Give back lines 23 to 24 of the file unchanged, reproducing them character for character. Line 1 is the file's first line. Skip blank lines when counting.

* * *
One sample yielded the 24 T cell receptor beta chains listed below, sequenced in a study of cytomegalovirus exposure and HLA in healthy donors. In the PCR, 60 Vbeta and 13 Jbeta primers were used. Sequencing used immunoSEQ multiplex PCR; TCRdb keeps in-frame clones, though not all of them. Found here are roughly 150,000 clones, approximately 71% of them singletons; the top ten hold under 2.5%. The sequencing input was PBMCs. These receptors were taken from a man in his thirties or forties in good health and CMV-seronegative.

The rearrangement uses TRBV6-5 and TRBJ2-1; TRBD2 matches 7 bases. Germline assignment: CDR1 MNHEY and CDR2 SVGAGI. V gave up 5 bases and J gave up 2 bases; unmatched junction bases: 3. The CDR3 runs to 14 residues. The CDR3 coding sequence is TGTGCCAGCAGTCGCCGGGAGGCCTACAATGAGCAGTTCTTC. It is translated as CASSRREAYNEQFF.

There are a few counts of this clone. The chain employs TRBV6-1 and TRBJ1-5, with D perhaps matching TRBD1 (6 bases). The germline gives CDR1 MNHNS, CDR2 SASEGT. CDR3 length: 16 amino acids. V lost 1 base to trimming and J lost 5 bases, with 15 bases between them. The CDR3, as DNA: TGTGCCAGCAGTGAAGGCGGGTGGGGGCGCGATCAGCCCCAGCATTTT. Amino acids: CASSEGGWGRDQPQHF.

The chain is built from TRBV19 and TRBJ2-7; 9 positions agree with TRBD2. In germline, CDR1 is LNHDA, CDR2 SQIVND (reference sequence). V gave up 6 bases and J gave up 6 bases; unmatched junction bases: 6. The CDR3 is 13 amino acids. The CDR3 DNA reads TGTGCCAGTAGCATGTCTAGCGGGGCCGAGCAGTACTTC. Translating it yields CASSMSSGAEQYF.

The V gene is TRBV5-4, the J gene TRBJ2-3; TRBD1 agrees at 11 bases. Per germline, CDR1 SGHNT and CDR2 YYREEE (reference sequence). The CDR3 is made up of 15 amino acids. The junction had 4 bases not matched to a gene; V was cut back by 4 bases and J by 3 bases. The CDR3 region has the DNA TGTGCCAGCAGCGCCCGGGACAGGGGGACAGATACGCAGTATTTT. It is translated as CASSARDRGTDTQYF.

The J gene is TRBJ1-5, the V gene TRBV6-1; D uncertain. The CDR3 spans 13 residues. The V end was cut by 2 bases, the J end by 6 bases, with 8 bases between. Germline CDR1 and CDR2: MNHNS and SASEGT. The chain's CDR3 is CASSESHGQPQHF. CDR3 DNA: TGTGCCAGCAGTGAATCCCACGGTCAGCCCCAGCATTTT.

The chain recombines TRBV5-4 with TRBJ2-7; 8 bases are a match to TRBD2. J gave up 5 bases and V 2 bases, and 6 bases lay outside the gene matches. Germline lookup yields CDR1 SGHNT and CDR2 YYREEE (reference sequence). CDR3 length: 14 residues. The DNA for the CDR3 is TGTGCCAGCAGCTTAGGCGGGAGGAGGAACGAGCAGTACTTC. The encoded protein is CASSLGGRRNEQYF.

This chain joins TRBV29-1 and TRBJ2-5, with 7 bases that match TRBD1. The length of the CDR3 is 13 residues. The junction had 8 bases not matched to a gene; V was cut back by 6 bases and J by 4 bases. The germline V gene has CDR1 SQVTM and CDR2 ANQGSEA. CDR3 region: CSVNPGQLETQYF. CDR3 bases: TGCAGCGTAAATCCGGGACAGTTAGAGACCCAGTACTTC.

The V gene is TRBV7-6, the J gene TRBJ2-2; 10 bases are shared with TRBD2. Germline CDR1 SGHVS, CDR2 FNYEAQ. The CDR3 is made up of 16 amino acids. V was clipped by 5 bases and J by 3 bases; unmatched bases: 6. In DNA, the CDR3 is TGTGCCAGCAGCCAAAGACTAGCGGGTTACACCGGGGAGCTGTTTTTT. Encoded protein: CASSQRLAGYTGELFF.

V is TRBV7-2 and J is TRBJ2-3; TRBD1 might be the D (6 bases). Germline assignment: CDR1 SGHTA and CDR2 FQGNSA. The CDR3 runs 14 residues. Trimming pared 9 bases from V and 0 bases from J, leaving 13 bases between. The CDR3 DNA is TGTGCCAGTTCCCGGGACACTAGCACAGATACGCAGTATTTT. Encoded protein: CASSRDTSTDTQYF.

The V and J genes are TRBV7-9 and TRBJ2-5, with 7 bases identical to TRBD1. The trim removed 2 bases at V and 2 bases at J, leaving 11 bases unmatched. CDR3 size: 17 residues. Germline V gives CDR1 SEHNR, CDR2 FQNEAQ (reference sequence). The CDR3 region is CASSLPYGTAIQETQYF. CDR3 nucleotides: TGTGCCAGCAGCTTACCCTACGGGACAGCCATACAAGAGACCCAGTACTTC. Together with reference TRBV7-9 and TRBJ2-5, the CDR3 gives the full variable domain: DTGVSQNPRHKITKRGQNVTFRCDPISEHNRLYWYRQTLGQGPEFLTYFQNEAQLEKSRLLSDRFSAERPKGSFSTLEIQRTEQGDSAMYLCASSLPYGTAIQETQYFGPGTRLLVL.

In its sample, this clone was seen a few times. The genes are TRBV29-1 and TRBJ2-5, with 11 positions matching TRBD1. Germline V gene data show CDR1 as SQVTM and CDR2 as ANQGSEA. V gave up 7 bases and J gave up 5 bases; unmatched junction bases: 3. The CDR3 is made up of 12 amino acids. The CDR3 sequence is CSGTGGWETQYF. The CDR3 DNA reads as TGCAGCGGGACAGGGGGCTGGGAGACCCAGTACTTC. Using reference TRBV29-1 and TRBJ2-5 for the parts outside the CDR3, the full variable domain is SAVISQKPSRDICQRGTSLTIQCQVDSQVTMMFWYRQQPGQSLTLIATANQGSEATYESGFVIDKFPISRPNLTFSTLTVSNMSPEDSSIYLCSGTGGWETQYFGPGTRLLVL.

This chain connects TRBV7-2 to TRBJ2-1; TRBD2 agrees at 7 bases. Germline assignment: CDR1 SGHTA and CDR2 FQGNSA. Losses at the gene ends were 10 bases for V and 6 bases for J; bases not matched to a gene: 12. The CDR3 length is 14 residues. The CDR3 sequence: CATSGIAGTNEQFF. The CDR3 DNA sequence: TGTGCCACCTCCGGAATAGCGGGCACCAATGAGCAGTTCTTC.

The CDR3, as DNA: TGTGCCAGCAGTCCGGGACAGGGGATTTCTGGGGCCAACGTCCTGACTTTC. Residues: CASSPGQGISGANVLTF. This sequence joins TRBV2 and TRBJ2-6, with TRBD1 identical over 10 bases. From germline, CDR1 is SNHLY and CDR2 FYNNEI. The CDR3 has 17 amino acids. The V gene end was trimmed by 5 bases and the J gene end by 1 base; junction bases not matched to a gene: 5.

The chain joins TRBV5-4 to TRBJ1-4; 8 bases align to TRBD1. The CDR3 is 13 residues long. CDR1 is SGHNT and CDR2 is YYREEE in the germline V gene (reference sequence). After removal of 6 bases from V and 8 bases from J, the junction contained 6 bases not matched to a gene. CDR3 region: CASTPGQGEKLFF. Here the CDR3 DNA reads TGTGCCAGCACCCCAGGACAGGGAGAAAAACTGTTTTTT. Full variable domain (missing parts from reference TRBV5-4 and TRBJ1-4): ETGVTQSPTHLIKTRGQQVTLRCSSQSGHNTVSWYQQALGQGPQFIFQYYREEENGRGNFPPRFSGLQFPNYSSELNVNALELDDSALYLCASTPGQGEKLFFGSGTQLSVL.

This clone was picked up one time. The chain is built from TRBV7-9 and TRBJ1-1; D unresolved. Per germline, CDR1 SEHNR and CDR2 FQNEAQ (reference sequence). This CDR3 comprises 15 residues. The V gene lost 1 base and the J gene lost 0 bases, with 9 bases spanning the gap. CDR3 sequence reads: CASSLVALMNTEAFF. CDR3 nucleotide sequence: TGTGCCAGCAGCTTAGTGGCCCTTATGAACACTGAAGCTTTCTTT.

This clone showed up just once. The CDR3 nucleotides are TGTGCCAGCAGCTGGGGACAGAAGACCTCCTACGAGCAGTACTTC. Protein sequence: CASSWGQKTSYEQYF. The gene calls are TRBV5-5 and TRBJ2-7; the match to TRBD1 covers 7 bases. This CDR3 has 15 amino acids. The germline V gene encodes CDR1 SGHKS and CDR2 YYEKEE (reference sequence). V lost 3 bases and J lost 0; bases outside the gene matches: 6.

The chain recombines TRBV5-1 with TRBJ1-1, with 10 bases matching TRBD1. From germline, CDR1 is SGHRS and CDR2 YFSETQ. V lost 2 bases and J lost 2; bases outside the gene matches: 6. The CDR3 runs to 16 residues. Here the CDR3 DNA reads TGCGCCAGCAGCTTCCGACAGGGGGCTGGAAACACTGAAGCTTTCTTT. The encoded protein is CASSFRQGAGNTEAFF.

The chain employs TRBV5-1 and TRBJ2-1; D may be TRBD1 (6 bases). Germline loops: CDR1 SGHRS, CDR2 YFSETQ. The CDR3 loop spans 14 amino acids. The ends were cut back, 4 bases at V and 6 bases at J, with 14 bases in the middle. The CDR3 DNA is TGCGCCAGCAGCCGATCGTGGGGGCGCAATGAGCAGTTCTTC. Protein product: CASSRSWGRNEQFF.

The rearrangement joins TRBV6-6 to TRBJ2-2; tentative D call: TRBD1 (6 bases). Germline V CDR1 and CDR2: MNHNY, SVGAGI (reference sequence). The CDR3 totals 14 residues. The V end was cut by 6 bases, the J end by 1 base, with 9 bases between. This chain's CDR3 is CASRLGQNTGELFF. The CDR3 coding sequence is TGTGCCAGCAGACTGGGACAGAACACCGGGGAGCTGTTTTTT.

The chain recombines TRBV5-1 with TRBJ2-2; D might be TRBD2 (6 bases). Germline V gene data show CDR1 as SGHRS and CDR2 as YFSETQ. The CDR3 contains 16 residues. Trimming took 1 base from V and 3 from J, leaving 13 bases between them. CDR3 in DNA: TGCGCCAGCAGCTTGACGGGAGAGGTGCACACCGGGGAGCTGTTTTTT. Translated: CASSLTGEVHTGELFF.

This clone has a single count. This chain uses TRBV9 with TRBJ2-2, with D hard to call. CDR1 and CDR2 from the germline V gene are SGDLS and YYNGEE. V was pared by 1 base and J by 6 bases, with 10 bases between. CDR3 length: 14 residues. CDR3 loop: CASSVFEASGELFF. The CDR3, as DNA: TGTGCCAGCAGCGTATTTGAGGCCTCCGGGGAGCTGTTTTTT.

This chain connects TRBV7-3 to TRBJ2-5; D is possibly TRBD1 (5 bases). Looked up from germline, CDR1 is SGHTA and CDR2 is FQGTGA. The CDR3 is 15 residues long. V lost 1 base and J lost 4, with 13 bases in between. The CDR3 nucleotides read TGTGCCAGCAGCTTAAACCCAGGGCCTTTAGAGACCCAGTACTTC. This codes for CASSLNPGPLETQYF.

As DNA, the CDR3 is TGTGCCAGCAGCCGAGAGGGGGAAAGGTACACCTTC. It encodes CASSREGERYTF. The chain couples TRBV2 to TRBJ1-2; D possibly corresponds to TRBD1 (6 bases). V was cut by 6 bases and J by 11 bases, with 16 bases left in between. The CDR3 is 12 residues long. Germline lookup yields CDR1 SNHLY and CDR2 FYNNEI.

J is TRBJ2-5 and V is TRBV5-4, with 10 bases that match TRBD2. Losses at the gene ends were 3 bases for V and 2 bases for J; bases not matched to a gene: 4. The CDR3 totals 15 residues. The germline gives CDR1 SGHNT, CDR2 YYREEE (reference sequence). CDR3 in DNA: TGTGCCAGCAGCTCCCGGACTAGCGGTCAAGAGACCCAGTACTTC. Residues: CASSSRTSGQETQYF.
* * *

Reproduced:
This chain connects TRBV7-3 to TRBJ2-5; D is possibly TRBD1 (5 bases). Looked up from germline, CDR1 is SGHTA and CDR2 is FQGTGA. The CDR3 is 15 residues long. V lost 1 base and J lost 4, with 13 bases in between. The CDR3 nucleotides read TGTGCCAGCAGCTTAAACCCAGGGCCTTTAGAGACCCAGTACTTC. This codes for CASSLNPGPLETQYF.

As DNA, the CDR3 is TGTGCCAGCAGCCGAGAGGGGGAAAGGTACACCTTC. It encodes CASSREGERYTF. The chain couples TRBV2 to TRBJ1-2; D possibly corresponds to TRBD1 (6 bases). V was cut by 6 bases and J by 11 bases, with 16 bases left in between. The CDR3 is 12 residues long. Germline lookup yields CDR1 SNHLY and CDR2 FYNNEI.